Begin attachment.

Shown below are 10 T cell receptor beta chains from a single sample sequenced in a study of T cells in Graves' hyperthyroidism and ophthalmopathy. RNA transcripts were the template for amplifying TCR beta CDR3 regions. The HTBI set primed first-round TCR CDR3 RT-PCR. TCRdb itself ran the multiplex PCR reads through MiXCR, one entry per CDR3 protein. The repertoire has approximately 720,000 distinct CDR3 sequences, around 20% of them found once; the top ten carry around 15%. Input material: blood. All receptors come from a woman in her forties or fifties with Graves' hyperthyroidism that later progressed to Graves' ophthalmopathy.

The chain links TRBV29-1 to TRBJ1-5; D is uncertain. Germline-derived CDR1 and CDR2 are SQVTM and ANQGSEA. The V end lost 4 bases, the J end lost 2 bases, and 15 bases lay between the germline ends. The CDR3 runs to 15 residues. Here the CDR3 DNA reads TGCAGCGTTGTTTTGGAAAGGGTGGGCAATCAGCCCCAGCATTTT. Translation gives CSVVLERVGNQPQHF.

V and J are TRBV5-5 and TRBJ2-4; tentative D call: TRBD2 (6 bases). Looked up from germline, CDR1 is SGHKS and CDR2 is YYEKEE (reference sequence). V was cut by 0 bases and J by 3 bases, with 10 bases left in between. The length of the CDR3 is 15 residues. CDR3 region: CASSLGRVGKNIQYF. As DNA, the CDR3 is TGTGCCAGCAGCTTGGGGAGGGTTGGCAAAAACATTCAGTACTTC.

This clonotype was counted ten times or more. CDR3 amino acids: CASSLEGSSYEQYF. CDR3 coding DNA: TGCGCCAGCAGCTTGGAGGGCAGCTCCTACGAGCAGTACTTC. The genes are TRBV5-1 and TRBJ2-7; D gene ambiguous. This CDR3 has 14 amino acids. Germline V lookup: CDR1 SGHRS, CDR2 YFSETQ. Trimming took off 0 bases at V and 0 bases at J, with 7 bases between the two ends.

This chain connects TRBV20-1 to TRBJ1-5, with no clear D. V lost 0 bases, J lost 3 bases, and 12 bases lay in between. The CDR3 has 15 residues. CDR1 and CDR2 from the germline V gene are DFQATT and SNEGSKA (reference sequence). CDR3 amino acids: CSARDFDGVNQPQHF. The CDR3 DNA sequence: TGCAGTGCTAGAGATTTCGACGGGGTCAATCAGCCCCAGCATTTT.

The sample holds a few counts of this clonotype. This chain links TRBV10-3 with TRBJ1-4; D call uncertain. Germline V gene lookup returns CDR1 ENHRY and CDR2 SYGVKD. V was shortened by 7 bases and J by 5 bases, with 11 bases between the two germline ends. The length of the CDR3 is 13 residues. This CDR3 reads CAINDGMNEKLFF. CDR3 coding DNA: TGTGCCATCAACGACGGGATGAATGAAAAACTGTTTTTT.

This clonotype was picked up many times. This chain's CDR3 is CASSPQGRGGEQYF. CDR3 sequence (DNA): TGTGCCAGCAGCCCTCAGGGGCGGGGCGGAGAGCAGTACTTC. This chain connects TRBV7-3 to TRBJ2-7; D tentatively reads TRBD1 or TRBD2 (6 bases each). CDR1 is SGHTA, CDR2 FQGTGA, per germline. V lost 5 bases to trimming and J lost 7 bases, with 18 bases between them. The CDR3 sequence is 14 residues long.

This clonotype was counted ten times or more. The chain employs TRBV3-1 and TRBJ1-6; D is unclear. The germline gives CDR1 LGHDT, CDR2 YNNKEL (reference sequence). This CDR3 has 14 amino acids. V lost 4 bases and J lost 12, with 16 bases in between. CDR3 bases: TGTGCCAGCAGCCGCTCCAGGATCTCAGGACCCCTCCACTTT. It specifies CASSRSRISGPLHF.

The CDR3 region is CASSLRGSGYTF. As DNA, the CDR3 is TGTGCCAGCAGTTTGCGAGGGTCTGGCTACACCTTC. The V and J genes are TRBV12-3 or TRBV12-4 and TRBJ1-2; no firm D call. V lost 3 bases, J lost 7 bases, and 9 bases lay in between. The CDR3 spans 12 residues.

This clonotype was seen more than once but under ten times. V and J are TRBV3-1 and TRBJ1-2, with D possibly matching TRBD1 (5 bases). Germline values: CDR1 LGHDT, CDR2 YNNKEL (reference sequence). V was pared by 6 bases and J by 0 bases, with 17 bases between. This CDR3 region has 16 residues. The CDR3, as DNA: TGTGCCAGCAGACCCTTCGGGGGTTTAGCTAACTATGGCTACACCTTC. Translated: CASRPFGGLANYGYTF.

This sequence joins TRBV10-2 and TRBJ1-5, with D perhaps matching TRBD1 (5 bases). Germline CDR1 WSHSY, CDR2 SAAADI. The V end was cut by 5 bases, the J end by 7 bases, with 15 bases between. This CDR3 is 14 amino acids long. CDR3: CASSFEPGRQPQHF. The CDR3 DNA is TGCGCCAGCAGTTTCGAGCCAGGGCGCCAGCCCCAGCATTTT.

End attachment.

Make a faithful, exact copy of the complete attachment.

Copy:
Shown below are 10 T cell receptor beta chains from a single sample sequenced in a study of T cells in Graves' hyperthyroidism and ophthalmopathy. RNA transcripts were the template for amplifying TCR beta CDR3 regions. The HTBI set primed first-round TCR CDR3 RT-PCR. TCRdb itself ran the multiplex PCR reads through MiXCR, one entry per CDR3 protein. The repertoire has approximately 720,000 distinct CDR3 sequences, around 20% of them found once; the top ten carry around 15%. Input material: blood. All receptors come from a woman in her forties or fifties with Graves' hyperthyroidism that later progressed to Graves' ophthalmopathy.

The chain links TRBV29-1 to TRBJ1-5; D is uncertain. Germline-derived CDR1 and CDR2 are SQVTM and ANQGSEA. The V end lost 4 bases, the J end lost 2 bases, and 15 bases lay between the germline ends. The CDR3 runs to 15 residues. Here the CDR3 DNA reads TGCAGCGTTGTTTTGGAAAGGGTGGGCAATCAGCCCCAGCATTTT. Translation gives CSVVLERVGNQPQHF.

V and J are TRBV5-5 and TRBJ2-4; tentative D call: TRBD2 (6 bases). Looked up from germline, CDR1 is SGHKS and CDR2 is YYEKEE (reference sequence). V was cut by 0 bases and J by 3 bases, with 10 bases left in between. The length of the CDR3 is 15 residues. CDR3 region: CASSLGRVGKNIQYF. As DNA, the CDR3 is TGTGCCAGCAGCTTGGGGAGGGTTGGCAAAAACATTCAGTACTTC.

This clonotype was counted ten times or more. CDR3 amino acids: CASSLEGSSYEQYF. CDR3 coding DNA: TGCGCCAGCAGCTTGGAGGGCAGCTCCTACGAGCAGTACTTC. The genes are TRBV5-1 and TRBJ2-7; D gene ambiguous. This CDR3 has 14 amino acids. Germline V lookup: CDR1 SGHRS, CDR2 YFSETQ. Trimming took off 0 bases at V and 0 bases at J, with 7 bases between the two ends.

This chain connects TRBV20-1 to TRBJ1-5, with no clear D. V lost 0 bases, J lost 3 bases, and 12 bases lay in between. The CDR3 has 15 residues. CDR1 and CDR2 from the germline V gene are DFQATT and SNEGSKA (reference sequence). CDR3 amino acids: CSARDFDGVNQPQHF. The CDR3 DNA sequence: TGCAGTGCTAGAGATTTCGACGGGGTCAATCAGCCCCAGCATTTT.

The sample holds a few counts of this clonotype. This chain links TRBV10-3 with TRBJ1-4; D call uncertain. Germline V gene lookup returns CDR1 ENHRY and CDR2 SYGVKD. V was shortened by 7 bases and J by 5 bases, with 11 bases between the two germline ends. The length of the CDR3 is 13 residues. This CDR3 reads CAINDGMNEKLFF. CDR3 coding DNA: TGTGCCATCAACGACGGGATGAATGAAAAACTGTTTTTT.

This clonotype was picked up many times. This chain's CDR3 is CASSPQGRGGEQYF. CDR3 sequence (DNA): TGTGCCAGCAGCCCTCAGGGGCGGGGCGGAGAGCAGTACTTC. This chain connects TRBV7-3 to TRBJ2-7; D tentatively reads TRBD1 or TRBD2 (6 bases each). CDR1 is SGHTA, CDR2 FQGTGA, per germline. V lost 5 bases to trimming and J lost 7 bases, with 18 bases between them. The CDR3 sequence is 14 residues long.

This clonotype was counted ten times or more. The chain employs TRBV3-1 and TRBJ1-6; D is unclear. The germline gives CDR1 LGHDT, CDR2 YNNKEL (reference sequence). This CDR3 has 14 amino acids. V lost 4 bases and J lost 12, with 16 bases in between. CDR3 bases: TGTGCCAGCAGCCGCTCCAGGATCTCAGGACCCCTCCACTTT. It specifies CASSRSRISGPLHF.

The CDR3 region is CASSLRGSGYTF. As DNA, the CDR3 is TGTGCCAGCAGTTTGCGAGGGTCTGGCTACACCTTC. The V and J genes are TRBV12-3 or TRBV12-4 and TRBJ1-2; no firm D call. V lost 3 bases, J lost 7 bases, and 9 bases lay in between. The CDR3 spans 12 residues.

This clonotype was seen more than once but under ten times. V and J are TRBV3-1 and TRBJ1-2, with D possibly matching TRBD1 (5 bases). Germline values: CDR1 LGHDT, CDR2 YNNKEL (reference sequence). V was pared by 6 bases and J by 0 bases, with 17 bases between. This CDR3 region has 16 residues. The CDR3, as DNA: TGTGCCAGCAGACCCTTCGGGGGTTTAGCTAACTATGGCTACACCTTC. Translated: CASRPFGGLANYGYTF.

This sequence joins TRBV10-2 and TRBJ1-5, with D perhaps matching TRBD1 (5 bases). Germline CDR1 WSHSY, CDR2 SAAADI. The V end was cut by 5 bases, the J end by 7 bases, with 15 bases between. This CDR3 is 14 amino acids long. CDR3: CASSFEPGRQPQHF. The CDR3 DNA is TGCGCCAGCAGTTTCGAGCCAGGGCGCCAGCCCCAGCATTTT.